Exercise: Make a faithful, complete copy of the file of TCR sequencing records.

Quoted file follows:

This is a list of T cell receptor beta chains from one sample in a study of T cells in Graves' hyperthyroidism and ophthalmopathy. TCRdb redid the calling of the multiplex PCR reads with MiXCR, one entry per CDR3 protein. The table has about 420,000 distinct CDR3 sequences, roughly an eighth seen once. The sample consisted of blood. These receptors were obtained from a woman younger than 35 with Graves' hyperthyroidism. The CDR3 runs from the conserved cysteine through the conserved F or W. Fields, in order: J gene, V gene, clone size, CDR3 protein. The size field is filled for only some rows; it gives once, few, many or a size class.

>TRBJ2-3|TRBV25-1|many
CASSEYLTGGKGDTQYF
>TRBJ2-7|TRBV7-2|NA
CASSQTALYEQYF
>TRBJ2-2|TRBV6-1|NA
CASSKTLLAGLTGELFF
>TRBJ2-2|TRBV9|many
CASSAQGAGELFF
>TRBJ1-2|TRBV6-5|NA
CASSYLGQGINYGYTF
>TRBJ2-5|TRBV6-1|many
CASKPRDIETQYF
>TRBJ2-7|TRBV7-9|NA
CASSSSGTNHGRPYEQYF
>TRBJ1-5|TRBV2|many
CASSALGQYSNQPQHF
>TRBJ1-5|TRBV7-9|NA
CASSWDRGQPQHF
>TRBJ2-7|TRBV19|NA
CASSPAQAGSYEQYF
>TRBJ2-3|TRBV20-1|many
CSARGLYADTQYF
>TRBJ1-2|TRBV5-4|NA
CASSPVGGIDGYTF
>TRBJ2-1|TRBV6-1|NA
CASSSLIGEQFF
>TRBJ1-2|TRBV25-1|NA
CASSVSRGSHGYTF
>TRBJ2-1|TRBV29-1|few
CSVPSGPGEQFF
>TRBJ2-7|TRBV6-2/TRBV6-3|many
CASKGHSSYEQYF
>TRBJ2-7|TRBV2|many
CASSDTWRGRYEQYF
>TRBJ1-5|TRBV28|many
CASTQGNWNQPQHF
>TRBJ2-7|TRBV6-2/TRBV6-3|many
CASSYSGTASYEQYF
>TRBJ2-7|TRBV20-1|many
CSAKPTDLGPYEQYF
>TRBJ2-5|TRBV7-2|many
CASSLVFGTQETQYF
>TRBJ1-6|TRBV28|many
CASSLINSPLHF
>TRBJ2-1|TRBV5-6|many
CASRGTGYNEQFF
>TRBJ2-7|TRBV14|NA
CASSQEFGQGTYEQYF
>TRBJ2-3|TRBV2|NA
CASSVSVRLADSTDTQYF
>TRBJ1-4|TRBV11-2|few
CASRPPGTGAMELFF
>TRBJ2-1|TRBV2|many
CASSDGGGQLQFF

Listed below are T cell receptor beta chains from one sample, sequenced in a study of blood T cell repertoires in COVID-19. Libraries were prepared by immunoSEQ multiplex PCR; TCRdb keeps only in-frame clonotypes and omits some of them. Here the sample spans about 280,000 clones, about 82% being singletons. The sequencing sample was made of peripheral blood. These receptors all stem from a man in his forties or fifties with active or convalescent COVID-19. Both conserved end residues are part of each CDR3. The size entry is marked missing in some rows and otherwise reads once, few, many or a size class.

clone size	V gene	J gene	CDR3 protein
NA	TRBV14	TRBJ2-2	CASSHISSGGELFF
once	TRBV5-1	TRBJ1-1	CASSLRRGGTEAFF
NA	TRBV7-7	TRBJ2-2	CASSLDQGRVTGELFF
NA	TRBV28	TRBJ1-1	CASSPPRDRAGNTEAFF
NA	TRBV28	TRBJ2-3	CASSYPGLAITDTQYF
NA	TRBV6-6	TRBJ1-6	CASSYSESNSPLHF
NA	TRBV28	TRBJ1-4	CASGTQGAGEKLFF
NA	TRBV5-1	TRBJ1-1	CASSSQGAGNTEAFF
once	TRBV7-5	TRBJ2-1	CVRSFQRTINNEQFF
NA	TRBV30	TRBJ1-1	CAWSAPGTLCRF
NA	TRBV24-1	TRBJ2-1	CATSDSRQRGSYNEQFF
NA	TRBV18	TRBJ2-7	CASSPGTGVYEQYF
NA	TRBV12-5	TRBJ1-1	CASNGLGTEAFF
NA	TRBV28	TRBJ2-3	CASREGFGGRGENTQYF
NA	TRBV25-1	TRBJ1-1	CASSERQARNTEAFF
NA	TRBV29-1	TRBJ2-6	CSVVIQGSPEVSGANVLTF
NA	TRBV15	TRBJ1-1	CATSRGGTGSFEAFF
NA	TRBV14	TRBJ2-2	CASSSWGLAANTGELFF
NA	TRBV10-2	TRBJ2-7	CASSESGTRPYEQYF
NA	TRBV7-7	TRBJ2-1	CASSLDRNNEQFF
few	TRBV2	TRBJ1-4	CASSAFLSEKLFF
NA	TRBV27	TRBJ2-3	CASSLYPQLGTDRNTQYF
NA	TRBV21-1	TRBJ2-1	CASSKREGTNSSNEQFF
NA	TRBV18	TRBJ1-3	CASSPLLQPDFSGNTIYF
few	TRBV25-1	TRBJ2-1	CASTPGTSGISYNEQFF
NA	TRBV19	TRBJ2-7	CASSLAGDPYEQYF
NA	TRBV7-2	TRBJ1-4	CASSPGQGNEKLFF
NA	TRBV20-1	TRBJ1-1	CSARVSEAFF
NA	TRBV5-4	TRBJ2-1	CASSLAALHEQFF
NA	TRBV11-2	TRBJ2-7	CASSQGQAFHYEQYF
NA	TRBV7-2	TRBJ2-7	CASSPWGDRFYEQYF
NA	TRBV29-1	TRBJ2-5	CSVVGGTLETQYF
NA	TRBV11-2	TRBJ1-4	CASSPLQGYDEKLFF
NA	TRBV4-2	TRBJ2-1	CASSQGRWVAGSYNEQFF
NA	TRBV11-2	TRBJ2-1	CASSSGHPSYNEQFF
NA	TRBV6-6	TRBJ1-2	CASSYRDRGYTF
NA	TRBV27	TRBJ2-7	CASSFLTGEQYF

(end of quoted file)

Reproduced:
This is a list of T cell receptor beta chains from one sample in a study of T cells in Graves' hyperthyroidism and ophthalmopathy. TCRdb redid the calling of the multiplex PCR reads with MiXCR, one entry per CDR3 protein. The table has about 420,000 distinct CDR3 sequences, roughly an eighth seen once. The sample consisted of blood. These receptors were obtained from a woman younger than 35 with Graves' hyperthyroidism. The CDR3 runs from the conserved cysteine through the conserved F or W. Fields, in order: J gene, V gene, clone size, CDR3 protein. The size field is filled for only some rows; it gives once, few, many or a size class.

>TRBJ2-3|TRBV25-1|many
CASSEYLTGGKGDTQYF
>TRBJ2-7|TRBV7-2|NA
CASSQTALYEQYF
>TRBJ2-2|TRBV6-1|NA
CASSKTLLAGLTGELFF
>TRBJ2-2|TRBV9|many
CASSAQGAGELFF
>TRBJ1-2|TRBV6-5|NA
CASSYLGQGINYGYTF
>TRBJ2-5|TRBV6-1|many
CASKPRDIETQYF
>TRBJ2-7|TRBV7-9|NA
CASSSSGTNHGRPYEQYF
>TRBJ1-5|TRBV2|many
CASSALGQYSNQPQHF
>TRBJ1-5|TRBV7-9|NA
CASSWDRGQPQHF
>TRBJ2-7|TRBV19|NA
CASSPAQAGSYEQYF
>TRBJ2-3|TRBV20-1|many
CSARGLYADTQYF
>TRBJ1-2|TRBV5-4|NA
CASSPVGGIDGYTF
>TRBJ2-1|TRBV6-1|NA
CASSSLIGEQFF
>TRBJ1-2|TRBV25-1|NA
CASSVSRGSHGYTF
>TRBJ2-1|TRBV29-1|few
CSVPSGPGEQFF
>TRBJ2-7|TRBV6-2/TRBV6-3|many
CASKGHSSYEQYF
>TRBJ2-7|TRBV2|many
CASSDTWRGRYEQYF
>TRBJ1-5|TRBV28|many
CASTQGNWNQPQHF
>TRBJ2-7|TRBV6-2/TRBV6-3|many
CASSYSGTASYEQYF
>TRBJ2-7|TRBV20-1|many
CSAKPTDLGPYEQYF
>TRBJ2-5|TRBV7-2|many
CASSLVFGTQETQYF
>TRBJ1-6|TRBV28|many
CASSLINSPLHF
>TRBJ2-1|TRBV5-6|many
CASRGTGYNEQFF
>TRBJ2-7|TRBV14|NA
CASSQEFGQGTYEQYF
>TRBJ2-3|TRBV2|NA
CASSVSVRLADSTDTQYF
>TRBJ1-4|TRBV11-2|few
CASRPPGTGAMELFF
>TRBJ2-1|TRBV2|many
CASSDGGGQLQFF

Listed below are T cell receptor beta chains from one sample, sequenced in a study of blood T cell repertoires in COVID-19. Libraries were prepared by immunoSEQ multiplex PCR; TCRdb keeps only in-frame clonotypes and omits some of them. Here the sample spans about 280,000 clones, about 82% being singletons. The sequencing sample was made of peripheral blood. These receptors all stem from a man in his forties or fifties with active or convalescent COVID-19. Both conserved end residues are part of each CDR3. The size entry is marked missing in some rows and otherwise reads once, few, many or a size class.

clone size	V gene	J gene	CDR3 protein
NA	TRBV14	TRBJ2-2	CASSHISSGGELFF
once	TRBV5-1	TRBJ1-1	CASSLRRGGTEAFF
NA	TRBV7-7	TRBJ2-2	CASSLDQGRVTGELFF
NA	TRBV28	TRBJ1-1	CASSPPRDRAGNTEAFF
NA	TRBV28	TRBJ2-3	CASSYPGLAITDTQYF
NA	TRBV6-6	TRBJ1-6	CASSYSESNSPLHF
NA	TRBV28	TRBJ1-4	CASGTQGAGEKLFF
NA	TRBV5-1	TRBJ1-1	CASSSQGAGNTEAFF
once	TRBV7-5	TRBJ2-1	CVRSFQRTINNEQFF
NA	TRBV30	TRBJ1-1	CAWSAPGTLCRF
NA	TRBV24-1	TRBJ2-1	CATSDSRQRGSYNEQFF
NA	TRBV18	TRBJ2-7	CASSPGTGVYEQYF
NA	TRBV12-5	TRBJ1-1	CASNGLGTEAFF
NA	TRBV28	TRBJ2-3	CASREGFGGRGENTQYF
NA	TRBV25-1	TRBJ1-1	CASSERQARNTEAFF
NA	TRBV29-1	TRBJ2-6	CSVVIQGSPEVSGANVLTF
NA	TRBV15	TRBJ1-1	CATSRGGTGSFEAFF
NA	TRBV14	TRBJ2-2	CASSSWGLAANTGELFF
NA	TRBV10-2	TRBJ2-7	CASSESGTRPYEQYF
NA	TRBV7-7	TRBJ2-1	CASSLDRNNEQFF
few	TRBV2	TRBJ1-4	CASSAFLSEKLFF
NA	TRBV27	TRBJ2-3	CASSLYPQLGTDRNTQYF
NA	TRBV21-1	TRBJ2-1	CASSKREGTNSSNEQFF
NA	TRBV18	TRBJ1-3	CASSPLLQPDFSGNTIYF
few	TRBV25-1	TRBJ2-1	CASTPGTSGISYNEQFF
NA	TRBV19	TRBJ2-7	CASSLAGDPYEQYF
NA	TRBV7-2	TRBJ1-4	CASSPGQGNEKLFF
NA	TRBV20-1	TRBJ1-1	CSARVSEAFF
NA	TRBV5-4	TRBJ2-1	CASSLAALHEQFF
NA	TRBV11-2	TRBJ2-7	CASSQGQAFHYEQYF
NA	TRBV7-2	TRBJ2-7	CASSPWGDRFYEQYF
NA	TRBV29-1	TRBJ2-5	CSVVGGTLETQYF
NA	TRBV11-2	TRBJ1-4	CASSPLQGYDEKLFF
NA	TRBV4-2	TRBJ2-1	CASSQGRWVAGSYNEQFF
NA	TRBV11-2	TRBJ2-1	CASSSGHPSYNEQFF
NA	TRBV6-6	TRBJ1-2	CASSYRDRGYTF
NA	TRBV27	TRBJ2-7	CASSFLTGEQYF